Greetings again from the darkness. Was he greatest actor of all-time? Or was he a lazy actor only in it for the payday? Was he a defender of Civil Rights and Native American rights? Or was he as disturbed as his Colonel Kurtz? This film from director Stevan Riley addresses all of these questions and more, but what makes it fascinating to watch, is that the only talking head here is that of its subject … Marlon Brando.
Utilizing a treasure trove of Brando’s private audio recordings, and blending those words with some rare photographs and clips, Mr. Riley delivers one of the most unusual posthumous autobiographical documentaries ever released. Bookended by a tragic shooting at Brando’s Mulholland Drive house, the film explores his Omaha childhood with a mother who taught him about nature and music, and a father who was abusive and not a loving man. Both parents were alcoholics, and seemed to set Marlon up for a lifetime of family issues.
Brando’s movie career can be divided into two different chapters. He burst onto the scene in 1951’s A Streetcar Named Desire, and maintained the rebellious sex-symbol status through The Wild One (1953) and On The Waterfront (1954) and Mutiny on the Bounty (1962). Ten years later, a career resurgence brought The Godfather (1972), Last Tango in Paris (1972), Superman (1978), and Apocalypse Now (1978). This second phase solidified his reputation as difficult to work with and as a man with questionable mental stability (and creative use of a hearing aid). Listening to Brando’s self-analysis during these eras provides insight into the enigma … we learn some of what was going on with the troubled genius.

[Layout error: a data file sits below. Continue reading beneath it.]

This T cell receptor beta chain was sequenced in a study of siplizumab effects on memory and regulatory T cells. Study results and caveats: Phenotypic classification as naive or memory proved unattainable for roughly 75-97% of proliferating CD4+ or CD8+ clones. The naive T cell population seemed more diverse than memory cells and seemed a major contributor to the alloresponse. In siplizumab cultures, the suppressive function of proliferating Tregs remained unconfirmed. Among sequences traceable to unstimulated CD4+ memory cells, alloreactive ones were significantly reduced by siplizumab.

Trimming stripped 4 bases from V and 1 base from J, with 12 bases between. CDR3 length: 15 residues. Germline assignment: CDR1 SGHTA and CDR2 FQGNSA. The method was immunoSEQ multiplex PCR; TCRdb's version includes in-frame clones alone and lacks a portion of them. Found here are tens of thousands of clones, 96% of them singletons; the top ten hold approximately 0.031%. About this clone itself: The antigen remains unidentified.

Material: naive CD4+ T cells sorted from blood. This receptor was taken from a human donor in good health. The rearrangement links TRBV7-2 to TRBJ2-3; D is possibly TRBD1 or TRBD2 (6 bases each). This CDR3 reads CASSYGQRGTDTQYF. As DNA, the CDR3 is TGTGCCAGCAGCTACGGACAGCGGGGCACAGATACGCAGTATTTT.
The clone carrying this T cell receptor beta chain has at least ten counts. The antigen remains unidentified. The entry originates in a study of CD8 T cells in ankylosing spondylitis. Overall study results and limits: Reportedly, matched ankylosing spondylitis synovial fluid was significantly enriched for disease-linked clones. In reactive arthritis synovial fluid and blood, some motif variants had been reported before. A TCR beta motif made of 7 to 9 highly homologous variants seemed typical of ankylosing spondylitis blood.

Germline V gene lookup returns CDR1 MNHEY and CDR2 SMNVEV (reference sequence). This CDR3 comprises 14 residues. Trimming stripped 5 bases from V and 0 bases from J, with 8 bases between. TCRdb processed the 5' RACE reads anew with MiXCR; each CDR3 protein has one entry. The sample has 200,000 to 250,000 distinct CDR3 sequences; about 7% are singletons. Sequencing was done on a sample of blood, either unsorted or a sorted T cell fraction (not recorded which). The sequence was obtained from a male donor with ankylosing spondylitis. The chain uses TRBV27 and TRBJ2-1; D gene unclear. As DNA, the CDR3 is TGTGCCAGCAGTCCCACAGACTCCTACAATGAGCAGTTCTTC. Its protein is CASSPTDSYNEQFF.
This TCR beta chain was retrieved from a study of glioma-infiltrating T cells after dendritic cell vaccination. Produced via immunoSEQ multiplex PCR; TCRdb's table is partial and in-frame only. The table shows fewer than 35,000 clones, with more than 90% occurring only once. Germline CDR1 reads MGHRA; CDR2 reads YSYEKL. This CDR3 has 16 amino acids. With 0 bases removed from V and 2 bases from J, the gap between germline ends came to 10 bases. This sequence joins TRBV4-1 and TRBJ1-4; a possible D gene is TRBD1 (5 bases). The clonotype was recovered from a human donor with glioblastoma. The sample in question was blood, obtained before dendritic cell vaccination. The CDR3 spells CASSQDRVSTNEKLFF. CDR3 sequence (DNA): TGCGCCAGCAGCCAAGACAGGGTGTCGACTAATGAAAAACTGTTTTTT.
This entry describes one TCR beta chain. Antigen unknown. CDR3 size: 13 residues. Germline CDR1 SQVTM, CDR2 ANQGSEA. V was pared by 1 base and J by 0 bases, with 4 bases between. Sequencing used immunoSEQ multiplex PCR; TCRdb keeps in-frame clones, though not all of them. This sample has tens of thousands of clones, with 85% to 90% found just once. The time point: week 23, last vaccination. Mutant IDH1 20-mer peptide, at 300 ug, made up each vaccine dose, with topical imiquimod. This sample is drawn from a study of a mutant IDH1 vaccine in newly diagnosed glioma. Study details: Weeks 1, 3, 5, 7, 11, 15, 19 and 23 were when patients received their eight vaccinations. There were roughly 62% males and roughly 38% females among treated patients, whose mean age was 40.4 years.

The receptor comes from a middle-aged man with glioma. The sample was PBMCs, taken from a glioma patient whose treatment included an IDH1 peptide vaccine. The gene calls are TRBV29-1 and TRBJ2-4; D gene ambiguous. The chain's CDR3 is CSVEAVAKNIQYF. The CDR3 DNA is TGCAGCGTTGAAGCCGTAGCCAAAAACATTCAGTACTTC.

Some of the film’s best segments: learning about his acting (and life) mentor Stella Adler, hearing Brando discuss his “I coulda been a contender” speech and why the masses so closely related, an explanation of his love/fascination with Tahiti (started in Military School and continued while filming Mutiny on the Bounty), and especially a glimpse into his pain-gone-public during the ordeals with his divorce, and his son and daughter (Christian and Cheyenne).
These audio tapes are more intimate and revealing than diaries would be, as we hear Brando’s unbridled emotions in his voice. He was internationally famous for playing roles, but perhaps no role was harder for him than that of being Marlon Brando. A reclusive man who values his privacy does not easily transition to 40 foot silver screen, and his own words let us in on just how difficult this was for him.